“No Headline available”

Level 2

Since: Jan 08

Defiance, Ohio

#3111 Aug 15, 2014
Respect71 wrote:
Insulting me doesn’t change the facts that more and more of these cases will come up and will eventually have to go to SCOTUS because of the nature of these cases.
So far that has not been the case. Elane photography lost in every lower court, and was denied a hearing by the US Supreme Court, effectively affirming the opinion of the lower courts.
Respect71 wrote:
Had the Photographer case been accepted they would have had to rule in favor of the photographer.
No, they wouldn't. Upon what legal logic do you base this childish assertion? Because you say so?
Respect71 wrote:
A case will be heard and we will see.
A case may or may not be heard in the near future. However, unless those on your side find a better argument, the only thing we will see is a lose on your end.
Level 4

Since: Dec 11

Location hidden

#3112 Aug 15, 2014
Respect71 wrote:
<quoted text>
“So therefore documenting that other people share the same opinion doesn't validate that opinion.” It does, actually, and just because your opinion is opposite doesn’t invalidate yours either… But juts because you hold a different opinion doesn’t mean the government can punish those who don’t believe the same as you.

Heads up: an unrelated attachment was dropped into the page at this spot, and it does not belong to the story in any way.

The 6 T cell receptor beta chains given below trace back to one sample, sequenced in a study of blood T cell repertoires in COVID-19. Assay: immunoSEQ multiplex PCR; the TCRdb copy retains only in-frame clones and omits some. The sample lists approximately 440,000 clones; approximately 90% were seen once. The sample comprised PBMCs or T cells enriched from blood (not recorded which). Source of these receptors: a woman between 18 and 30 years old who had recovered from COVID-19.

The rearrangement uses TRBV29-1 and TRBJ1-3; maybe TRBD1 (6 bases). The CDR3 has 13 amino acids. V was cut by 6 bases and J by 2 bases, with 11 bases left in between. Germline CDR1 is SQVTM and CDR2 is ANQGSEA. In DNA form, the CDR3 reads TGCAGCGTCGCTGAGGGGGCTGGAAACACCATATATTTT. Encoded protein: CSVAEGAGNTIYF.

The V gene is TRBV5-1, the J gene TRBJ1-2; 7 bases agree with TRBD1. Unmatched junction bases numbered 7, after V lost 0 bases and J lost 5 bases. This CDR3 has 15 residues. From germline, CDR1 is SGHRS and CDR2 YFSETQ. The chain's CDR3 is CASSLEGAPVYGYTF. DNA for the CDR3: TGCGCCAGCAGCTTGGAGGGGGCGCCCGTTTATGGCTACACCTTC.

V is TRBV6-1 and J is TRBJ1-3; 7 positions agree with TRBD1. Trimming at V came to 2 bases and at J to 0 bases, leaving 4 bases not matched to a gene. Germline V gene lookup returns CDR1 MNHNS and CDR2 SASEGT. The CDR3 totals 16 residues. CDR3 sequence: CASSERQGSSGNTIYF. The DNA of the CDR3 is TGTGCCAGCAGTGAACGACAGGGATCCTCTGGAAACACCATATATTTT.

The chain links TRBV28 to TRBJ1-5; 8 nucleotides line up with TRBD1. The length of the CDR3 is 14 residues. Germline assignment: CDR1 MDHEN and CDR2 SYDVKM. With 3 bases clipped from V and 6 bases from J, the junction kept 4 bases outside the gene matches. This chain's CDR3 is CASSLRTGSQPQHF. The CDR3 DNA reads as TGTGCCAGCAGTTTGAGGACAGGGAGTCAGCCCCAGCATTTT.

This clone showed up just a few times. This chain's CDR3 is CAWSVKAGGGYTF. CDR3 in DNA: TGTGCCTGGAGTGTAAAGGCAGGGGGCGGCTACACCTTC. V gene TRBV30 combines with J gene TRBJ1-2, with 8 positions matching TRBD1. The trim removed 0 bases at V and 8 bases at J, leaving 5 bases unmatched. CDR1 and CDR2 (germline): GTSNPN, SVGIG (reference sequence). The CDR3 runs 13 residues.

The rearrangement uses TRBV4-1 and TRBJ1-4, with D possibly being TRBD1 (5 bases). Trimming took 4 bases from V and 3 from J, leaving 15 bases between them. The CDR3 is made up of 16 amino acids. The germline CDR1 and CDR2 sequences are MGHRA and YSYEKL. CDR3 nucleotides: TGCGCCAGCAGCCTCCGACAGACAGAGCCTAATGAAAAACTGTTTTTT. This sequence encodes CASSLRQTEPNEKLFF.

I'm not. But I'm happy to see you've conceded the point.
Respect71 wrote:
“Richard Carrier or Thomas Thompson, to start.”
“Making a reference to a book is not a refutation. Either explain what the book says or provide a link which can be viewed.” What did you just do above?
I directly answered your questions.

Situation 1
1) You asked for examples of historians who do not accept Jesus' historicity
2) I gave you examples

Situation 2
1) I point out that the Gospel of Luke has a blatant historical error regarding a Roman census
2) You reference a page of some book without saying anything about what it says.

See the difference?
Respect71 wrote:
“No, because I can give you facts (like the census of Luke being a lie) that contradict your religion.” Yet you have no facts to support what you believe.
Of course I have facts.
1) There is no Roman record of any such census.
2) Roman censuses never required people to return to their hometowns.
3) Requiring people to return to their hometowns would defeat the entire purpose of the census, which is to record how many people live in an area.

Can you imagine the US performing a census and ordering everyone to return to the town they were born in? Ridiculous, right?
Respect71 wrote:
“Post 3065, I asked you why those benefits would not be applicable to gay people. You had no answer.
All you can do it repeat your idiotic talking point.” I concede to your “benefits would be applicable to gay people” So therefore what?
So therefore my argument succeeds. You asked why gay marriage was good now. I gave you a reason (it's better for gay people and their children). You conceded the point.